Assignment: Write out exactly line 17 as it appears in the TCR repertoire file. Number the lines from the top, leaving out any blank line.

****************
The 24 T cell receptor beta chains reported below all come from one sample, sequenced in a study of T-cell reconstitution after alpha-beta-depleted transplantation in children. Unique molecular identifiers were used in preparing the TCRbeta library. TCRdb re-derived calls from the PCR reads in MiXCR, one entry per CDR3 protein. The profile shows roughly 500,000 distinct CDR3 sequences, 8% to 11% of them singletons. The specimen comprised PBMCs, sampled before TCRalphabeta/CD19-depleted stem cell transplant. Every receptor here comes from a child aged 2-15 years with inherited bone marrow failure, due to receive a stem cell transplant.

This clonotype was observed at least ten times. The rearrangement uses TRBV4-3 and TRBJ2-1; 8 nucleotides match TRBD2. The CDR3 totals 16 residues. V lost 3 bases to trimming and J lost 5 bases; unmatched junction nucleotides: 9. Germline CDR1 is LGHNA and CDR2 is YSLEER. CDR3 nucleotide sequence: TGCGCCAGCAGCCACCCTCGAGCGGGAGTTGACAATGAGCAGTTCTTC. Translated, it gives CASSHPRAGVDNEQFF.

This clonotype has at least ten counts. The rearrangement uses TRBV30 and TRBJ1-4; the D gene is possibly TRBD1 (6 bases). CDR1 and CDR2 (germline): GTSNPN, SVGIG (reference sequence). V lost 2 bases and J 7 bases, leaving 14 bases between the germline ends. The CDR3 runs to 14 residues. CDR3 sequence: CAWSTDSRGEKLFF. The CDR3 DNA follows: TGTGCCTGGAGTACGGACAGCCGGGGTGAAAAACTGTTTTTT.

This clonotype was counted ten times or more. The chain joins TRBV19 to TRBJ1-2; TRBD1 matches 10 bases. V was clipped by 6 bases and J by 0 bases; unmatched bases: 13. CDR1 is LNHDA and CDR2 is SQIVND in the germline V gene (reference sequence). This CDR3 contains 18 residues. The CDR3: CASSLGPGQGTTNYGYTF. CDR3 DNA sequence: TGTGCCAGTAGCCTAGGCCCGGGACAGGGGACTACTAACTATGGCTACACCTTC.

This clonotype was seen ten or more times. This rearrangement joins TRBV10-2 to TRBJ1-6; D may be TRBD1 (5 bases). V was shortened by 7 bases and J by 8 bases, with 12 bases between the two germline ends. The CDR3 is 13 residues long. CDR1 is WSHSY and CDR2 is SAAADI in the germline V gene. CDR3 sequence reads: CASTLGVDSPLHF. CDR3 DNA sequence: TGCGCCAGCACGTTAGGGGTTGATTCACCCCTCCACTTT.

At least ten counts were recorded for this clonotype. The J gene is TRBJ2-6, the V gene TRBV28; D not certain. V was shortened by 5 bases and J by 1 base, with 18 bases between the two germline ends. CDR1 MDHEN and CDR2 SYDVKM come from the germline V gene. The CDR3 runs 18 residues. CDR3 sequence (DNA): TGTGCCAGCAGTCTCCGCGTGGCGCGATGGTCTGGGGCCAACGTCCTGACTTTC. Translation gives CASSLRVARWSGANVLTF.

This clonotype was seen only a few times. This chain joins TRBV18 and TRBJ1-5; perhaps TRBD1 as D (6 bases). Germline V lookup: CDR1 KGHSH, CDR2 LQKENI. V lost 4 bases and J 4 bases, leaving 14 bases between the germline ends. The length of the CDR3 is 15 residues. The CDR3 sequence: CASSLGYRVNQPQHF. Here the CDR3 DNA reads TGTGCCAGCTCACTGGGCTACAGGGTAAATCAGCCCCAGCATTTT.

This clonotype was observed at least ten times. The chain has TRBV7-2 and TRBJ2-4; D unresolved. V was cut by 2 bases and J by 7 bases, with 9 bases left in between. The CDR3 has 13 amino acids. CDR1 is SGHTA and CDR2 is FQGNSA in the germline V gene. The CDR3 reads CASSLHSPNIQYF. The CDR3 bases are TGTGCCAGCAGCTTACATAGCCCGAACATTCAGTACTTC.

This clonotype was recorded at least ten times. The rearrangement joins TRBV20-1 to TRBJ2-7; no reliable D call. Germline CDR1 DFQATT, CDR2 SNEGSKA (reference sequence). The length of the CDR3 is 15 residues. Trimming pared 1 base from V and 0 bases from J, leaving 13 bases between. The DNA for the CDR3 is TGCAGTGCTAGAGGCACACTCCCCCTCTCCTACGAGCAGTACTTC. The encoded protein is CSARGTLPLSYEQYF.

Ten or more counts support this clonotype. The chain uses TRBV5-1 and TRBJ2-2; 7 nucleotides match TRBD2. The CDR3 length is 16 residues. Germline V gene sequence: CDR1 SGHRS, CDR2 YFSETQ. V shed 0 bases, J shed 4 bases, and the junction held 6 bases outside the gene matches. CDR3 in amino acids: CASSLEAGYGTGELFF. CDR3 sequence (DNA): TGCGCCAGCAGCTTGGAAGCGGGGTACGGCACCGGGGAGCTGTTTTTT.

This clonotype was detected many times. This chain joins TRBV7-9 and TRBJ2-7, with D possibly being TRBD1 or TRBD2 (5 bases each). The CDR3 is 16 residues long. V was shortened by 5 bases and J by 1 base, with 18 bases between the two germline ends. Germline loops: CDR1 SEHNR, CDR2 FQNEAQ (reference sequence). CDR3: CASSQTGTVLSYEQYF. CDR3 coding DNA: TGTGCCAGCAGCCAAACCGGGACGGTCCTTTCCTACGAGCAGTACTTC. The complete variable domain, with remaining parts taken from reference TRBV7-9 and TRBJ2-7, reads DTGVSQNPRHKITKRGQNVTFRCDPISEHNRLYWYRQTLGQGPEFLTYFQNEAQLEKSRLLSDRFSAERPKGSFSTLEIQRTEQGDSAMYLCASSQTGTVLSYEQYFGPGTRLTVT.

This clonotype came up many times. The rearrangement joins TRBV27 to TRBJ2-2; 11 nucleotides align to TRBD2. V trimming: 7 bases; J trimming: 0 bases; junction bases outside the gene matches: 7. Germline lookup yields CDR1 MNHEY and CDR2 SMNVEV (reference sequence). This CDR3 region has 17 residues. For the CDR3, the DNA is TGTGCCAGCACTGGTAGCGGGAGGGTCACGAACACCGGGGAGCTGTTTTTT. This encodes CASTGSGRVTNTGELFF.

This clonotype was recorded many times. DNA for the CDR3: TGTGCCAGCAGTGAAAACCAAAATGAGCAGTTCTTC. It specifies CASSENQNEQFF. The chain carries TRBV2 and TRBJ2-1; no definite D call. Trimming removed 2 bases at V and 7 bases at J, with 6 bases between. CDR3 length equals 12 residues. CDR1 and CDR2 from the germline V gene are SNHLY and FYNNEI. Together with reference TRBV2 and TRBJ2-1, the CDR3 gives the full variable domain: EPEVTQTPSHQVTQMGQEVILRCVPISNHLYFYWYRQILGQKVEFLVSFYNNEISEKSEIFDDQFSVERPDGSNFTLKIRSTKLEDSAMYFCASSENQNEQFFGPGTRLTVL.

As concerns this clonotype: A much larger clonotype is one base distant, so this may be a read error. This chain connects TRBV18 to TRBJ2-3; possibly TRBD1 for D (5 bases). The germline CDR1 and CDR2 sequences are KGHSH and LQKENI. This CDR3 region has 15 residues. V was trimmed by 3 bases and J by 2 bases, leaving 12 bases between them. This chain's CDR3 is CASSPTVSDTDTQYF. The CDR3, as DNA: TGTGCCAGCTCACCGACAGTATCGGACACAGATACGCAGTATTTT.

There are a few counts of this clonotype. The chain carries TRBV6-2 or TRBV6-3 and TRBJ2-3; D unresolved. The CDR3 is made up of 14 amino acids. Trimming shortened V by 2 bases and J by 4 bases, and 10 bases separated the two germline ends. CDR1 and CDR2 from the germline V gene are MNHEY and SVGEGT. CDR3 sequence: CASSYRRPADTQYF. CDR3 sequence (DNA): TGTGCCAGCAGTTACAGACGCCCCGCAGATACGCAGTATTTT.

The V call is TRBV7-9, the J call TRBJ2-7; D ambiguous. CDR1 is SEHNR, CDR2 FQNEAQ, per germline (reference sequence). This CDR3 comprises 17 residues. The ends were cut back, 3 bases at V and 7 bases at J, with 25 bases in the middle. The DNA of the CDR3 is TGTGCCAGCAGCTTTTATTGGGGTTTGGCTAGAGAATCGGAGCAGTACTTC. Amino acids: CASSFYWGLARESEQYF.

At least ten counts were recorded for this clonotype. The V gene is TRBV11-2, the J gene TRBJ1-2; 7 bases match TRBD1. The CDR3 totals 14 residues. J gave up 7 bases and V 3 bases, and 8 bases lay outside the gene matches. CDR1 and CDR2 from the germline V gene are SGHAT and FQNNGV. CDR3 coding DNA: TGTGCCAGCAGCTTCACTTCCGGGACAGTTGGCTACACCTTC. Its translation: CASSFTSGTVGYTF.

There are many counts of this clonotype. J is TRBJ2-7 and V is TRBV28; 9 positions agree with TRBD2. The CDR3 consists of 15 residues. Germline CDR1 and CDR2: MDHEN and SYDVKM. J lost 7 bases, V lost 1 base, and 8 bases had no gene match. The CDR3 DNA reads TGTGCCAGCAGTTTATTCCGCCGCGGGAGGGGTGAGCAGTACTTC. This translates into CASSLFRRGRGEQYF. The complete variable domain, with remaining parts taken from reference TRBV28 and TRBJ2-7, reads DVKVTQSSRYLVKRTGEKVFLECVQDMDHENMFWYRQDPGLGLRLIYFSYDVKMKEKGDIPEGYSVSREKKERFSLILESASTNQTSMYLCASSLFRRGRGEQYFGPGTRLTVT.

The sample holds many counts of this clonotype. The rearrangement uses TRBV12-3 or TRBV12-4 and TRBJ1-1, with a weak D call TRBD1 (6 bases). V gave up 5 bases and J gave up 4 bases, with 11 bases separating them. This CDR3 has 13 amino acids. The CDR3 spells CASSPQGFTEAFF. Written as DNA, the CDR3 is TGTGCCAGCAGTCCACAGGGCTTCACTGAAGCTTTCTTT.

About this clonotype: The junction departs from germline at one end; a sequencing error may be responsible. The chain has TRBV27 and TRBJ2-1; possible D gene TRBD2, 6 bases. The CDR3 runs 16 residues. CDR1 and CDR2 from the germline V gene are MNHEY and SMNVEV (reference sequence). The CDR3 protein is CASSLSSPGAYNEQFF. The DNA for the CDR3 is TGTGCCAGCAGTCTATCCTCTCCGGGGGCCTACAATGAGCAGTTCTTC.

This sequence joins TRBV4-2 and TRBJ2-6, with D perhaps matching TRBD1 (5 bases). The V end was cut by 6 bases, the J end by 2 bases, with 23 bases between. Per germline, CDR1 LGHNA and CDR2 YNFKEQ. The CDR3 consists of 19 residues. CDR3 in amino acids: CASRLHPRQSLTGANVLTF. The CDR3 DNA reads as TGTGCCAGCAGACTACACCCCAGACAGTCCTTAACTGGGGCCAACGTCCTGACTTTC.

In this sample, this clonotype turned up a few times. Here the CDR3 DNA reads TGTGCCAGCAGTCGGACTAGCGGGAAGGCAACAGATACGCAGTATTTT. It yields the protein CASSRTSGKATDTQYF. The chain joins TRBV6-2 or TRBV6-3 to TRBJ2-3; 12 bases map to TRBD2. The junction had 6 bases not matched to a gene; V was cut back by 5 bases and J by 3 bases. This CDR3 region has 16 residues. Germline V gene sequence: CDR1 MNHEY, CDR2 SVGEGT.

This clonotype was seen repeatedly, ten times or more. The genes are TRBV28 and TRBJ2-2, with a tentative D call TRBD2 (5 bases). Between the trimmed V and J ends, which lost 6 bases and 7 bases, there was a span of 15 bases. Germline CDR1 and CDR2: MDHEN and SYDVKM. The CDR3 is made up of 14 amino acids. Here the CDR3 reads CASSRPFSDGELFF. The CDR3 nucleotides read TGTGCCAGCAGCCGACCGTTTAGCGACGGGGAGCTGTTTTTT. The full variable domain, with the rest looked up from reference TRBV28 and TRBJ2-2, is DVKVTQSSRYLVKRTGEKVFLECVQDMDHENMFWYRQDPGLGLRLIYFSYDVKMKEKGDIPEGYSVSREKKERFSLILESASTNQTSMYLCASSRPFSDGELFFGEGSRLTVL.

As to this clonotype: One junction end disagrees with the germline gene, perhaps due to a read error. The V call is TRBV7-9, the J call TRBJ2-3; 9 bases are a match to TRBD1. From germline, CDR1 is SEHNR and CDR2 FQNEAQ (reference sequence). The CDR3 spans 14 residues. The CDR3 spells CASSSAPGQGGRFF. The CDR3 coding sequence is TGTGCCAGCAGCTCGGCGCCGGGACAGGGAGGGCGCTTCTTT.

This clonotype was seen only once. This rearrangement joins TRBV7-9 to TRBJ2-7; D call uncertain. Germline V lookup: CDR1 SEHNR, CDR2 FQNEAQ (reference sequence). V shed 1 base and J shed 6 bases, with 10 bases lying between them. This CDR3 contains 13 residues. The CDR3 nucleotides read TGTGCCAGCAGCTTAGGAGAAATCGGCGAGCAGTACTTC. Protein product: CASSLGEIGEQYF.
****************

At least ten counts were recorded for this clonotype. The V gene is TRBV11-2, the J gene TRBJ1-2; 7 bases match TRBD1. The CDR3 totals 14 residues. J gave up 7 bases and V 3 bases, and 8 bases lay outside the gene matches. CDR1 and CDR2 from the germline V gene are SGHAT and FQNNGV. CDR3 coding DNA: TGTGCCAGCAGCTTCACTTCCGGGACAGTTGGCTACACCTTC. Its translation: CASSFTSGTVGYTF.